Here We Go... Another Climbing Season in Patagonia
By Colin Haley
"See you down there, f***er!" writes Ole Lied – a gigantic, hard-drinking, Norwegian party animal. He dresses in dark Scandinavian leather, stuffs his mouth with snus (little tea-bags of chewing tobacco, quite popular in northern Europe), and every now and then works himself into a berserker rage, attacking big, steep mountains, and returning home with beautiful routes as his trophies (such as "Venas Azules" on Torre Egger). Every November, I convene with Ole, some other Norwegian alpinists, and all the other Patagoniacs in El Chalten, Argentina, for another dose of pretty much the most technical, most fantastic, most intense and most fun alpine climbing on the planet – Patagonia's Chalten Massif.
Editor's note: Colin wrote this piece just before leaving for El Chalten. He’s been down there three weeks now and already has a handful climbs under his belt. Visit patagonia.com/vidapatagonia to keep up with Colin, Mikey Schaefer, Kate Rutherford and more of our friends and ambassadors down in Patagonia. We’ll have live feeds to their Instagram accounts, tweets and blog posts throughout the season.
Why does Norway, a country with the population of Washington State, have such a big presence in Patagonian alpinism? Admittedly, the mountains of Patagonia are very difficult, the weather is often very foul, and they certainly have a large amount of dormant Viking badassness in their genes, but I think the real truth is where Ole and his countrymen are coming from.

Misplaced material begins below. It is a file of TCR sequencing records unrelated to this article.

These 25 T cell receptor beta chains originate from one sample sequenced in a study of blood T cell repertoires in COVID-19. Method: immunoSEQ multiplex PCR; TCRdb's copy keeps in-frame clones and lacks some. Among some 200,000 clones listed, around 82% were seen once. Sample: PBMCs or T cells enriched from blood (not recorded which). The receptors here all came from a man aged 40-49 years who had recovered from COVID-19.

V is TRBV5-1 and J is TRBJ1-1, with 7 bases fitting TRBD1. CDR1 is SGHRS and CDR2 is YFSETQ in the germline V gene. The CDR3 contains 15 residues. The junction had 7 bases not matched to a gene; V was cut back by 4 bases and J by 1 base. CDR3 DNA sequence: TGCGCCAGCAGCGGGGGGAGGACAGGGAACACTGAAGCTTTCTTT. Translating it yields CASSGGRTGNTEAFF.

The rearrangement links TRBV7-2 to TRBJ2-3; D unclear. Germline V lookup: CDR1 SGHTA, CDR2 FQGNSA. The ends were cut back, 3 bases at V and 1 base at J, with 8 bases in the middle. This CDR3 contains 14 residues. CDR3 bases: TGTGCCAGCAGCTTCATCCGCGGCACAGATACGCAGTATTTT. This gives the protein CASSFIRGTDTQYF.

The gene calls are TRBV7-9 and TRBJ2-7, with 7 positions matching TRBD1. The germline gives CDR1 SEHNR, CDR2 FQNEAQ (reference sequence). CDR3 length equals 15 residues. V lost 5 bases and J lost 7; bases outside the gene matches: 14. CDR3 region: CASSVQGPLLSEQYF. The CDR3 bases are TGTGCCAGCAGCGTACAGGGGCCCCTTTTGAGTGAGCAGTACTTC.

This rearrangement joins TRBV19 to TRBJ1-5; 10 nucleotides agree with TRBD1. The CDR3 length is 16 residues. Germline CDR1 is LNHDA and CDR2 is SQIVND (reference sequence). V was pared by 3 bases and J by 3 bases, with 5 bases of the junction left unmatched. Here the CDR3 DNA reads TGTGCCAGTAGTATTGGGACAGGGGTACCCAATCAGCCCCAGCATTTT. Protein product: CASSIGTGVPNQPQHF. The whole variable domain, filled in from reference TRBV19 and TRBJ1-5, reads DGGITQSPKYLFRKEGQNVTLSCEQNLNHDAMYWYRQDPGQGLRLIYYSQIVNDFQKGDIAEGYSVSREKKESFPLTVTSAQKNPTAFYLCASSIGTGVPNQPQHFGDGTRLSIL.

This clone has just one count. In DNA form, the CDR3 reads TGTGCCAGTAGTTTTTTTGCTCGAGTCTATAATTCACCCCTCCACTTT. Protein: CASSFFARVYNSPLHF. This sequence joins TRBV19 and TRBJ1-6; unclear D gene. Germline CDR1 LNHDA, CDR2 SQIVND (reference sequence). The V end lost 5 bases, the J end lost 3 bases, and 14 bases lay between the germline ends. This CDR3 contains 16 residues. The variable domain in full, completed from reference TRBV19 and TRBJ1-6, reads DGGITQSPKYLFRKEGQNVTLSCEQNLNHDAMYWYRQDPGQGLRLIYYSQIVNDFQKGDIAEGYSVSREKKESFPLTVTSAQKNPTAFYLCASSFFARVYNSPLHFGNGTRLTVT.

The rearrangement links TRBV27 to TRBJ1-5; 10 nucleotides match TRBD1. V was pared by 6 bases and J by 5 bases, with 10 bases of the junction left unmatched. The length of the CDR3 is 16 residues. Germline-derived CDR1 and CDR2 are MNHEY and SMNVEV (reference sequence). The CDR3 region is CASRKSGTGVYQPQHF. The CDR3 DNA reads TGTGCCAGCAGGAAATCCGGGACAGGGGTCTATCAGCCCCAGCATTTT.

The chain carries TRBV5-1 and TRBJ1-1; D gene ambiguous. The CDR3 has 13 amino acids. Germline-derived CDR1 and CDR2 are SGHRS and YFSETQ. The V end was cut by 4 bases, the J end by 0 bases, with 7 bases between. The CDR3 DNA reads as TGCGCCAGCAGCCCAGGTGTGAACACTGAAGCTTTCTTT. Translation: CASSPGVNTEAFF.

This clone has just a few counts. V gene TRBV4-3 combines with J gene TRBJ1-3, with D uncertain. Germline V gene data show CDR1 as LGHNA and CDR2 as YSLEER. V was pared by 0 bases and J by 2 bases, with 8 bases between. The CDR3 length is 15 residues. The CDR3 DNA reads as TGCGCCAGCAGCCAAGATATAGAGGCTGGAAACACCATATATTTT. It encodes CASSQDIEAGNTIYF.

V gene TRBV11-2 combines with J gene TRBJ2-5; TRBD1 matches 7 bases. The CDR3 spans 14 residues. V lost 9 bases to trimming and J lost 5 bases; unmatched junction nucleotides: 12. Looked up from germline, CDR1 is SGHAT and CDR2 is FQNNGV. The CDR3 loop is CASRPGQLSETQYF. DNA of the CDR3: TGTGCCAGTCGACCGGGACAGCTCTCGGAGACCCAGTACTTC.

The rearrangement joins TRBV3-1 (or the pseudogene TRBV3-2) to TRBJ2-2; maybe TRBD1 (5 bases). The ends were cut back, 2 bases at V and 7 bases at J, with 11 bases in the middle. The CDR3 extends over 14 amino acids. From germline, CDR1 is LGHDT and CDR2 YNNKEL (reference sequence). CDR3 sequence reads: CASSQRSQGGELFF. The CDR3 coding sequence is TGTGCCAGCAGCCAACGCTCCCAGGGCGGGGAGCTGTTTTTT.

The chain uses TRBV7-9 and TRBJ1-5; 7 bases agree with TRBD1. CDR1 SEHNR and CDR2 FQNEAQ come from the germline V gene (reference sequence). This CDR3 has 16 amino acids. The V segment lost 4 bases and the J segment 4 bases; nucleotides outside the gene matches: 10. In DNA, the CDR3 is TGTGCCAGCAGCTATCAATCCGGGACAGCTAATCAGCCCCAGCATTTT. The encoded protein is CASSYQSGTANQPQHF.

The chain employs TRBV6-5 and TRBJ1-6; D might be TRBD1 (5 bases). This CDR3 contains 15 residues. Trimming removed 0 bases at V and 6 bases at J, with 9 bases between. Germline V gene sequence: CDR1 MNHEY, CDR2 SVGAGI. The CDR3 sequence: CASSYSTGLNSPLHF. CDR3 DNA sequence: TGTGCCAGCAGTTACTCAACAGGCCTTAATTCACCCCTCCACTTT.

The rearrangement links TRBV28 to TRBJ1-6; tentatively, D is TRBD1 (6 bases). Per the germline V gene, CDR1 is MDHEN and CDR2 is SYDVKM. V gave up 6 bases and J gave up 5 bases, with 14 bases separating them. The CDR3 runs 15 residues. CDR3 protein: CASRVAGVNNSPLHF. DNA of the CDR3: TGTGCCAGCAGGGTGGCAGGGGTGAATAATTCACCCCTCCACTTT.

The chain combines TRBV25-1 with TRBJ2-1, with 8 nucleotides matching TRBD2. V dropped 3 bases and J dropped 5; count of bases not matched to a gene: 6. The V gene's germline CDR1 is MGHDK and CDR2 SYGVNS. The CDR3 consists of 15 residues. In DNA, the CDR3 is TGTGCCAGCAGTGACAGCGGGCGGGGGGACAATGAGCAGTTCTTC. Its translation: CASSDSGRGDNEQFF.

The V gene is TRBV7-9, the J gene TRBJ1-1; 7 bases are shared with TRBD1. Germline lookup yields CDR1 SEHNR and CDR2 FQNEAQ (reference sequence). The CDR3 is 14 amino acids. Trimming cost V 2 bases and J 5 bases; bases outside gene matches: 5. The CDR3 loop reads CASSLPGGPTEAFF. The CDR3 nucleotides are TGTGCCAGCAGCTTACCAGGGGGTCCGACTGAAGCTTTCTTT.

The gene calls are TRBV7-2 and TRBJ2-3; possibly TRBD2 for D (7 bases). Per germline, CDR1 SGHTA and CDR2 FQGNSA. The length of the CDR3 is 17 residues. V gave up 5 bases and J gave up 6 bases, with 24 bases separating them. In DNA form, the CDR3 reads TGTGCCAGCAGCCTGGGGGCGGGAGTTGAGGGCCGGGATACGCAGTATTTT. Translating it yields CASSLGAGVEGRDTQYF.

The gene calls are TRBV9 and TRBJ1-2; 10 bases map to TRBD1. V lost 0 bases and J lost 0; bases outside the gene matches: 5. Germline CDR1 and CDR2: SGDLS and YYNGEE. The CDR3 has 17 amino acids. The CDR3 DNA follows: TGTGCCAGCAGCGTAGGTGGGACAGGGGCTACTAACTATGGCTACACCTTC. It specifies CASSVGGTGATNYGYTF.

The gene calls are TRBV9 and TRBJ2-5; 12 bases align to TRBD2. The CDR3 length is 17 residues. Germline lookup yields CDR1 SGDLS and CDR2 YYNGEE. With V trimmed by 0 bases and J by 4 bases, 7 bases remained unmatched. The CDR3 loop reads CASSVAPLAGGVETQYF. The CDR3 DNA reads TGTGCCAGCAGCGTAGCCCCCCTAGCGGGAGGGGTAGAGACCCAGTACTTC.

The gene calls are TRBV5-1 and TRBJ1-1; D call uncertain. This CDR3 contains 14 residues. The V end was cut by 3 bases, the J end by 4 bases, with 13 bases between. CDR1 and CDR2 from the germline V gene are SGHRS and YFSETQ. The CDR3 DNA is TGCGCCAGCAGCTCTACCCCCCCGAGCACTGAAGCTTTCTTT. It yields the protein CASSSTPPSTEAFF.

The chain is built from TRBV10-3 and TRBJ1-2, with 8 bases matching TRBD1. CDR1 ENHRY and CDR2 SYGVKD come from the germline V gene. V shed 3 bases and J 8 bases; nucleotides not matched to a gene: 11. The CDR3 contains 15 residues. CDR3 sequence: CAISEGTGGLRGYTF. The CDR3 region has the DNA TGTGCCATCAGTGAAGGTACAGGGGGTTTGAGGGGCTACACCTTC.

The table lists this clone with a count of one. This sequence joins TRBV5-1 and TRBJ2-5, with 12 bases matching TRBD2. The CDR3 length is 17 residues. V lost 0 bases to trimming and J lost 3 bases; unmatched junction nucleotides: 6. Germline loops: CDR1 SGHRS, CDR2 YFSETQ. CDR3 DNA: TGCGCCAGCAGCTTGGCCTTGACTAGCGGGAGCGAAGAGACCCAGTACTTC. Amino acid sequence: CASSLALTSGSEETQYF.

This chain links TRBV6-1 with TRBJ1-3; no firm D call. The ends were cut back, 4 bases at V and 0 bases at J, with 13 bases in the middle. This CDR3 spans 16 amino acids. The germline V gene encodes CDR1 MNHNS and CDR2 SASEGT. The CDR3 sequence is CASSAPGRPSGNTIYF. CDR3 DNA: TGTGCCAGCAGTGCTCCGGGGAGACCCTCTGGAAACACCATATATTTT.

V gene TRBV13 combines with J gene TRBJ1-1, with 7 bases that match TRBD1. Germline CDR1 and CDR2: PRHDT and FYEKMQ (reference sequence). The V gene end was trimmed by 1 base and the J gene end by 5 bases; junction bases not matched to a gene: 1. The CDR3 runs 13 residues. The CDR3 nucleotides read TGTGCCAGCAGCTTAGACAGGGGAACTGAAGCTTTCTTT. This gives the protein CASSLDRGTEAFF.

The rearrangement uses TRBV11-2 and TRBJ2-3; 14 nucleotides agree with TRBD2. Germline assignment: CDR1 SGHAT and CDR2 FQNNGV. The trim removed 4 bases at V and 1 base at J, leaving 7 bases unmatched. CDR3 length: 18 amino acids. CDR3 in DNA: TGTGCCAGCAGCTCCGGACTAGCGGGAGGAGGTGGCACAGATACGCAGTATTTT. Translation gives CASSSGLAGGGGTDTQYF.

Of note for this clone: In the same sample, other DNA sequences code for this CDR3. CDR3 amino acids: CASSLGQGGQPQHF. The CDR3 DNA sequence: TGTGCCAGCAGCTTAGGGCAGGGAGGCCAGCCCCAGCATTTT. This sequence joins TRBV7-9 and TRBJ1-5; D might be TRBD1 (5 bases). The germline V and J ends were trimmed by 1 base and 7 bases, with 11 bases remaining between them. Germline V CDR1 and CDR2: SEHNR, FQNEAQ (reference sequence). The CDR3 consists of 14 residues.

[Above: The Torres with Aguja Desmochada in the foreground. All photos by Colin Haley]
The epicenter of the Norwegian alpine-climbing community is Romsdalen – a beautiful place, with big, steep walls and 19 hours of daylight in late June. By the autumnal equinox, things even out and every human all over the globe gets an equal share of daylight and darkness. But things change quickly at the equinox (it is, after all, the peak of the absolute value of the derivative of the daylight curve, meaning that every day in late September is noticeably shorter than the previous one), and by early November the sun sets in Romsdalen only seven hours after rising – a good time to take off! Rather than ransacking the cities of Europe like their ancestors, my Norwegian climbing friends head to Patagonia and ransack granite spires plastered in ice.
Even though my homeland, the Salish Sea Basin, lies a mere 5,400 kilometers from the equator, the dwindling daylight in autumn is still a rough blow, and it's coupled by a very strong climactic change. In Squamish and The Cascades, we enjoy the best climbing weather in North America for three months of summer, and then the monsoon arrives. Fall is the worst season in the Pacific Northwest. The days are short. The rock is wet. The skiing isn't very good yet. The winter climbing isn't very good yet. It's a perfect time to leave. Hopping over the equator is the ultimate trick we can play on nature without pissing her off. In the past eight years, I have celebrated sixteen summer solstices!
Of course, chasing daylight isn't the only reason I've become a Patagonia junkie. The rock is the highest quality you will find in the mountains, anywhere. The ice routes are just as good. The summits are as pointy as they come, and have no easy way up. The faces are up to 2,000 meters tall, with little terrain easier than fifth class. There are no bullsh*t peak fees. You don't need a liaison officer. You don't need to acclimatize. The weather? Yeah, it can be pretty nasty, but otherwise these mountains would be too easy. The descents? Yeah, they can be quite epic – I have passed several entire nights of my life rappelling, from sunset to sunrise.